Currently, an ounce of gold is worth about sixty-five times as much as an ounce of silver. That means that the minimum value of trade goods on which tax is due is about eight times as high if the goods were bought for gold than for silver. It would be interesting to see whether, in countries where zakat is collected according to the traditional rules, merchants, especially small merchants, deliberately arrange to do business in gold instead of silver in order to stay below the level at which it would be due.

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At 1:29 PM, June 23, 2013, Anonymous Nathan said...

I'm afraid I don't have a source for this at the moment, but I remember reading that in Pakistan, the zakat is enforced by the government on a particular day once a year. In the days leading up to that date, lines at banks are out the door as customers withdraw every penny from their accounts, only to redeposit after the day of reckoning.

Another point I would like to make is that efforts to avoid the tax don't necessarily show insincerity of belief. Muslims may believe, as do Orthodox Jews, that God set up both the rules and the loopholes, and that taking full advantage is not forbidden, as long as one follows the letter of the law.

However, the example from Pakistan does seem to be genuine evidence of non-belief, as the fixed collection date which applies only to money in bank accounts, not to cash, is a rule that has no basis in Islamic law, but is rather a government policy instituted solely for convenience. Any Muslim who avoids paying the tax by conveniently withdrawing and redepositing two days later may be fooling the government, but he knows he's not fooling God, which means he probably doesn't actually believe or care all that much.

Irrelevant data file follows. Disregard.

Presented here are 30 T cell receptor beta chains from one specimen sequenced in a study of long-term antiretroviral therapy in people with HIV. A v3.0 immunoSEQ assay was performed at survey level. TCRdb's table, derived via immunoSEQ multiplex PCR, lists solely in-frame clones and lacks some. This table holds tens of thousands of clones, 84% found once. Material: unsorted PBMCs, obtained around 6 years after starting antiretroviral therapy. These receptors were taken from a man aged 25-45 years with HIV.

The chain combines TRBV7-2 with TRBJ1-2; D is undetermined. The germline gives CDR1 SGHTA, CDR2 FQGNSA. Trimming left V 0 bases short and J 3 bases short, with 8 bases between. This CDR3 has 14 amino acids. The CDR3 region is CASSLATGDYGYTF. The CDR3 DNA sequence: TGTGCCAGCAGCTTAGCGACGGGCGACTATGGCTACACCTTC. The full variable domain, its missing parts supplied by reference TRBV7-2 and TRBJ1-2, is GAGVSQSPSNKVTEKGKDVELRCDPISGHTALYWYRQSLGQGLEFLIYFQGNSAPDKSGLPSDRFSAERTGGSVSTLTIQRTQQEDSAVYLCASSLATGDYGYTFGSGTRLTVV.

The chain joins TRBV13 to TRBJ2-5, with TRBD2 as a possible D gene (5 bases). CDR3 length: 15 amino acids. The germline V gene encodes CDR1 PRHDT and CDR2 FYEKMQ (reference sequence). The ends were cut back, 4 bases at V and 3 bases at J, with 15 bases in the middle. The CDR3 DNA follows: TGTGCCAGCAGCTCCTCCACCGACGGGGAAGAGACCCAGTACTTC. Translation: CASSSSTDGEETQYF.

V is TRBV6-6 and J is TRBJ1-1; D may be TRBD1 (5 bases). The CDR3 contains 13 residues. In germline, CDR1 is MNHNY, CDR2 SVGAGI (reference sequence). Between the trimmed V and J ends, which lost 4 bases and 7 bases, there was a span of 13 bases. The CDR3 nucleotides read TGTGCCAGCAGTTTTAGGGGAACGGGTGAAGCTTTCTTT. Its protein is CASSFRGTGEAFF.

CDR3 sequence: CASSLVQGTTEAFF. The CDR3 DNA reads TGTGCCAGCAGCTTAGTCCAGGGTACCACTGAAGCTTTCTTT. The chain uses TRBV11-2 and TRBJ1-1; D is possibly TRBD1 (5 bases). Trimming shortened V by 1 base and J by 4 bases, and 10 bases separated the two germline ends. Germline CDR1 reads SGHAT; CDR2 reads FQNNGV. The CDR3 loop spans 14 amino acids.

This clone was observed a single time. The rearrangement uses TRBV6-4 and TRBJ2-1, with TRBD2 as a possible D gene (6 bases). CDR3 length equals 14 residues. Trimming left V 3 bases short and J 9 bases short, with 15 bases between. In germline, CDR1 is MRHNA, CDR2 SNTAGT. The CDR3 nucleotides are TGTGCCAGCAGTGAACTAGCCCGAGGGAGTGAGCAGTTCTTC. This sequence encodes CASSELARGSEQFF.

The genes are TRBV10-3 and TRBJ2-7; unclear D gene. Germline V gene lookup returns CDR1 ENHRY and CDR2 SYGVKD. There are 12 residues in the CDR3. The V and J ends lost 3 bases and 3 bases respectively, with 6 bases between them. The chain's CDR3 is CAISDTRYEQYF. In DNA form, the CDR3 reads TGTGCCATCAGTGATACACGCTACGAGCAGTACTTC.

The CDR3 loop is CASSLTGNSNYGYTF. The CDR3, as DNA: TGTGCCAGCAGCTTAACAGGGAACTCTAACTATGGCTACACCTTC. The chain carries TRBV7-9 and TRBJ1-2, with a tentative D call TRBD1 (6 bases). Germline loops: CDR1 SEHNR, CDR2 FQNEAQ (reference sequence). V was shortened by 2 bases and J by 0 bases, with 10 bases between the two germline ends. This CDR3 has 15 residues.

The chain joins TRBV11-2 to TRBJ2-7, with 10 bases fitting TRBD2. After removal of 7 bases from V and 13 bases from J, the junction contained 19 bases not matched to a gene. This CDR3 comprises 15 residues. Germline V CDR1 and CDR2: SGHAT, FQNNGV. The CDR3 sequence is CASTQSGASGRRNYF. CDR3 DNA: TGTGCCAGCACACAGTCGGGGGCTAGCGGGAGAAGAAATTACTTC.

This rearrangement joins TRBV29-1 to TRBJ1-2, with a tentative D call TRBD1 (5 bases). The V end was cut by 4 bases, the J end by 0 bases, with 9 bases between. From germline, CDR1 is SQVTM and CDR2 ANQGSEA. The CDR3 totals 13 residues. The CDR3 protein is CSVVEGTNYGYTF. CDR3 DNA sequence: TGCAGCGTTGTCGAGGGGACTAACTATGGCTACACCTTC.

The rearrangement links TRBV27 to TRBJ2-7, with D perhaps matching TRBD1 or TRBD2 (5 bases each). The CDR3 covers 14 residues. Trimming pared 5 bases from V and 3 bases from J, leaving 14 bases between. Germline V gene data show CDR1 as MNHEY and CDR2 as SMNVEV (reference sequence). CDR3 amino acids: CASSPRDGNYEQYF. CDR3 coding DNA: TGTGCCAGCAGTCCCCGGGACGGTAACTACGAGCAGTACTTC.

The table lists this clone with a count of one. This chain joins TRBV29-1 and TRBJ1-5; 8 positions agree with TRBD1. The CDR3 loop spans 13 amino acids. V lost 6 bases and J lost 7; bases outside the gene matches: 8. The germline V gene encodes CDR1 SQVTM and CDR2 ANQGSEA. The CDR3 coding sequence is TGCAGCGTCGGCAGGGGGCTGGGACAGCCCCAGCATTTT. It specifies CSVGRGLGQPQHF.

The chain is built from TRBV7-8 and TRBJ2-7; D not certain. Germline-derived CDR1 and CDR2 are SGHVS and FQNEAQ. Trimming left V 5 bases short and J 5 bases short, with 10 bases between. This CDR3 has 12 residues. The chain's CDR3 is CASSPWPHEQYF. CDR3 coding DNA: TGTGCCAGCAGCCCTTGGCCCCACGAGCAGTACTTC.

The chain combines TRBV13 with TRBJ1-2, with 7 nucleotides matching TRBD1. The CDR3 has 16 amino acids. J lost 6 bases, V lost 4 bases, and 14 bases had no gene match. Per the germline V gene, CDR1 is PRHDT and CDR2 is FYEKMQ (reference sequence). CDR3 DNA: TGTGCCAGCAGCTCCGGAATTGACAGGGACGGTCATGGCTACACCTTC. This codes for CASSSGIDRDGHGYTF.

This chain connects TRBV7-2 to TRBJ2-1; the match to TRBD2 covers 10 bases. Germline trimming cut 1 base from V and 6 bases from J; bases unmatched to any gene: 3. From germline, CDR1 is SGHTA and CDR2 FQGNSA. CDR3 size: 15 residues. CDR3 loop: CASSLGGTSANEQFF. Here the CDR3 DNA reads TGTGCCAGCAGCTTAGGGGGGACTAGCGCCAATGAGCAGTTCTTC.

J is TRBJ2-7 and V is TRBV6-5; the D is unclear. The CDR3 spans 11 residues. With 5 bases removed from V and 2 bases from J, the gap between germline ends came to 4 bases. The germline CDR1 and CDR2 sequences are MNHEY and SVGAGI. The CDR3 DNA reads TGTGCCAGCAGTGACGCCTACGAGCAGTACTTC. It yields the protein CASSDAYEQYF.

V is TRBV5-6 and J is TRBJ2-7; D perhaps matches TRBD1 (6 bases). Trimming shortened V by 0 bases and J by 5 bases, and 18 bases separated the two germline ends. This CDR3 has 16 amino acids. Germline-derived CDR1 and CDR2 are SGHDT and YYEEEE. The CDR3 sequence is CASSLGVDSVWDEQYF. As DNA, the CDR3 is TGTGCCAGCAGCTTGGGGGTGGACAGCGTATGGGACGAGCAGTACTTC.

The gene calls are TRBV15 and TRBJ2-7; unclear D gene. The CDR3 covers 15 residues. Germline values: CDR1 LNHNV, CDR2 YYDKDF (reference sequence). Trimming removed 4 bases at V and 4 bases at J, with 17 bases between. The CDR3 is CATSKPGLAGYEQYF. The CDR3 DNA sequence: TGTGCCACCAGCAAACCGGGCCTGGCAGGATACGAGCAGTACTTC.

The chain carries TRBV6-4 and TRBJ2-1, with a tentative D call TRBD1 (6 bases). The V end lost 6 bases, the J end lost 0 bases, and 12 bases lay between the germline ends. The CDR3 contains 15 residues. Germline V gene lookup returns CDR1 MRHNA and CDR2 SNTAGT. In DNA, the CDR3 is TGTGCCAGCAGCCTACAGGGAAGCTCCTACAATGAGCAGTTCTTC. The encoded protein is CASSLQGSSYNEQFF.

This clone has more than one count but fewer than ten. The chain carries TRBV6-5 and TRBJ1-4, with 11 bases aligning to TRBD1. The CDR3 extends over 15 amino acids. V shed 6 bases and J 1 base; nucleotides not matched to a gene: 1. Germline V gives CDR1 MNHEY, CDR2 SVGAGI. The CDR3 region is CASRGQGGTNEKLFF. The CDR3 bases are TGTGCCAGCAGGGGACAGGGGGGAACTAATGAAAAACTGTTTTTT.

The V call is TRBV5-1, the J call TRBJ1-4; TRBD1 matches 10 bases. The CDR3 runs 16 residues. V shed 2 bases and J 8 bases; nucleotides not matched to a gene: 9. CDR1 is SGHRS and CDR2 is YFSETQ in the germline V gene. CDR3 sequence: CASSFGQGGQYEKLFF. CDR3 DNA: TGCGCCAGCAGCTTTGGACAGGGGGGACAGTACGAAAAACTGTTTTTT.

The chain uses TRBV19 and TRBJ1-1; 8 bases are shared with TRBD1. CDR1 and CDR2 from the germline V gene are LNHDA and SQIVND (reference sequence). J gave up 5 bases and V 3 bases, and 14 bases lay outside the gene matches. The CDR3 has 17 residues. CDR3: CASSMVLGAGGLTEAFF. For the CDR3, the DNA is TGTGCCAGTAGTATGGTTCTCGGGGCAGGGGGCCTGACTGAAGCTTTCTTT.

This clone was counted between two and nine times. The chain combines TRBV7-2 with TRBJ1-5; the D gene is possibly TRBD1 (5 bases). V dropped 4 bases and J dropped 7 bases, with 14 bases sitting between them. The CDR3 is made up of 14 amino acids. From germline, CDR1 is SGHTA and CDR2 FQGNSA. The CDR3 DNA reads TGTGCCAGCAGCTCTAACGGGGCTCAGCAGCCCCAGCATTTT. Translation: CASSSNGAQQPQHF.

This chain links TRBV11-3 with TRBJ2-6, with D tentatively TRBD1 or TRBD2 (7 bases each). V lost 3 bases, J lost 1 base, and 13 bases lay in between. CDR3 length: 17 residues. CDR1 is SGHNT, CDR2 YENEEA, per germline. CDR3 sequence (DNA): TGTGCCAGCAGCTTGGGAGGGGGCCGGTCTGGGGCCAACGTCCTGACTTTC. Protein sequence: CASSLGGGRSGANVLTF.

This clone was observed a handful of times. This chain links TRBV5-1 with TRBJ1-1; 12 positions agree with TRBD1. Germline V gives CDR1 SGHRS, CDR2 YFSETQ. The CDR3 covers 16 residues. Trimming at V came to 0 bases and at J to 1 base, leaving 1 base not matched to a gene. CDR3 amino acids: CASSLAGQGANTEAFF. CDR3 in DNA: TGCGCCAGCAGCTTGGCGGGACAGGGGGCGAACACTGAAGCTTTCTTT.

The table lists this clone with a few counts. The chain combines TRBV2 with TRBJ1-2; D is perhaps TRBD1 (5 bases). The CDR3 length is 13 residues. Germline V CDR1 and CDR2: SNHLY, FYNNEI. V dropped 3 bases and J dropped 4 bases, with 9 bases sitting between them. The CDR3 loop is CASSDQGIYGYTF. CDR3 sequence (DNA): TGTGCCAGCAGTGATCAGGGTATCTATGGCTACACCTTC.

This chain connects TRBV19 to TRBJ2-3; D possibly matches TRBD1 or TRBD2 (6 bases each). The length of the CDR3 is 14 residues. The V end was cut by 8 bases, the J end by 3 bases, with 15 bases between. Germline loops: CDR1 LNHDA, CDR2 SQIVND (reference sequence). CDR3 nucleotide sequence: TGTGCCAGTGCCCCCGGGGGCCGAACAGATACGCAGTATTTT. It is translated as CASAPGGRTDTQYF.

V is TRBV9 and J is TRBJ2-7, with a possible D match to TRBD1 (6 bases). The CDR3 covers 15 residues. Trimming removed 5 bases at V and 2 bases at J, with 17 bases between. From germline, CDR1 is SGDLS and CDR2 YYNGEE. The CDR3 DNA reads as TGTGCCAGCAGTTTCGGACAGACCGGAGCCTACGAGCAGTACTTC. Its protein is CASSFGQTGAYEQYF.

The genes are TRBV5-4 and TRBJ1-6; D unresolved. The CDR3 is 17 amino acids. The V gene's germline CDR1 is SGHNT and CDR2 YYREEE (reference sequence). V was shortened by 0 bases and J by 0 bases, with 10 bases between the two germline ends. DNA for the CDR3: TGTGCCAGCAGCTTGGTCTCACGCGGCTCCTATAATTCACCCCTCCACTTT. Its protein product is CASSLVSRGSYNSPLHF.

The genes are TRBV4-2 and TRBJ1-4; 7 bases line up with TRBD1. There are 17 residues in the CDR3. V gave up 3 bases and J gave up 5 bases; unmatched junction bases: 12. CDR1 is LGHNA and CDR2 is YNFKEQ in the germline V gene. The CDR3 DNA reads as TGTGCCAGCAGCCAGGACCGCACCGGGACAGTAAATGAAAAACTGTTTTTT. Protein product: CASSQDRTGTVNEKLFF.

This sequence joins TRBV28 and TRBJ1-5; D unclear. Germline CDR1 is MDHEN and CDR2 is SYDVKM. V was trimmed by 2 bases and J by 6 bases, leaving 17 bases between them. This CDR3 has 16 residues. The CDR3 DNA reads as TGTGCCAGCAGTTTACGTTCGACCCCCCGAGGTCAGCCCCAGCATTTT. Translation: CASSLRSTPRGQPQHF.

In fact, since Islam promises an eternal paradise or an eternal Hell, it seems that someone who takes any action which could reduce his chances of paradise, even to the slightest degree, must either:

1) Assess the likelihood of such a system to be 0% or
2) Have an infinite temporal discount rate.

At 2:30 PM, June 23, 2013, Blogger David Friedman said...

Islam doesn't, as far as I can tell, promise an eternal hell to Muslims who have violated legal rules. As long as their violation doesn't go far enough to classify them as non-muslims, the penalty is, I think, a finite period of torment before they are admitted to heaven.

At 5:11 PM, June 25, 2013, Anonymous Ricardus said...

Here's another interesting way to test the question. I'd love to hear your thoughts on it.

At 5:31 PM, June 27, 2013, Anonymous Rick said...

Mr Friedman, did you know that your father was Keynesian?
Who would have thought it!

At 9:58 PM, July 17, 2013, Anonymous Anonymous said...

I think the premise that assessing zakat dilligence reflects on faith is bit thin, because faith itself is irrational. To have faith in most cases, that of anyone who reads the koran with a certain level of education, requires some form of cognitive disjunction. Not paying zakat properly is just another example of this cognitive disjunction.